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Ageing and Personhood in Twenty-First Century Europe: A Challenge to Religion

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The nature and experience of human ageing is changing as people come to live longer lives both as active 'young-old' and dependent 'old-old'. Europe is in the forefront of population ageing and stands in great need of a creative response at many levels, including from religious bodies. There needs to be recognition that older Europeans benefit less than in the past from the elder's traditional religious role of witnessing and transmitting faith. Indeed in some European countries older people can be greatly troubled in their own faith yet pastorally unsupported as Christian churches focus on evangelizing the reluctant young. Pastoral theology needs to be developed to encourage creative responses to the older person's isolation, which can be cultural and spiritual as well as physical. Possibly the greatest challenge is to respond effectively to the rising numbers entering the fourth age in a state of dementia. In this respect western Christianity has much to learn from the Eastern Orthodox tradition, which lays less emphasis on rationality as the criterion for human and moral status, and more on the person in relationship. Even if we forget who we are, we can and should be remembered by others, and in the last analysis are remembered by God.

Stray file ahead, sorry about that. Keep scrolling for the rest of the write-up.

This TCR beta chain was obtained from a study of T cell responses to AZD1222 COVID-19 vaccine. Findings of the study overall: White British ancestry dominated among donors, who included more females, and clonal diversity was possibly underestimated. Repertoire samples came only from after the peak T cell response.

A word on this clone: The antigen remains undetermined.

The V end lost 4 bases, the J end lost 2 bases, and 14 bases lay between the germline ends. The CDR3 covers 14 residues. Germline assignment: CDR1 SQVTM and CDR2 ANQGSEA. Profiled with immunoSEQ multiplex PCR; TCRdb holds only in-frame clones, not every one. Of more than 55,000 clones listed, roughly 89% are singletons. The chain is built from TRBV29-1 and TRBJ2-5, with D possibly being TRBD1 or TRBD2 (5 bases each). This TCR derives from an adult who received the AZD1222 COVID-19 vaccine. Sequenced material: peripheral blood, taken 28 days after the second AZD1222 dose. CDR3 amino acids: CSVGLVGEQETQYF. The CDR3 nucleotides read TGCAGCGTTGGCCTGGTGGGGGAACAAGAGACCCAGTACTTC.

Affiliations: 1: University of Southampton, UK

10.1163/156973209X387316
/content/journals/10.1163/156973209x387316
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/content/journals/10.1163/156973209x387316
2009-02-01
2016-09-25

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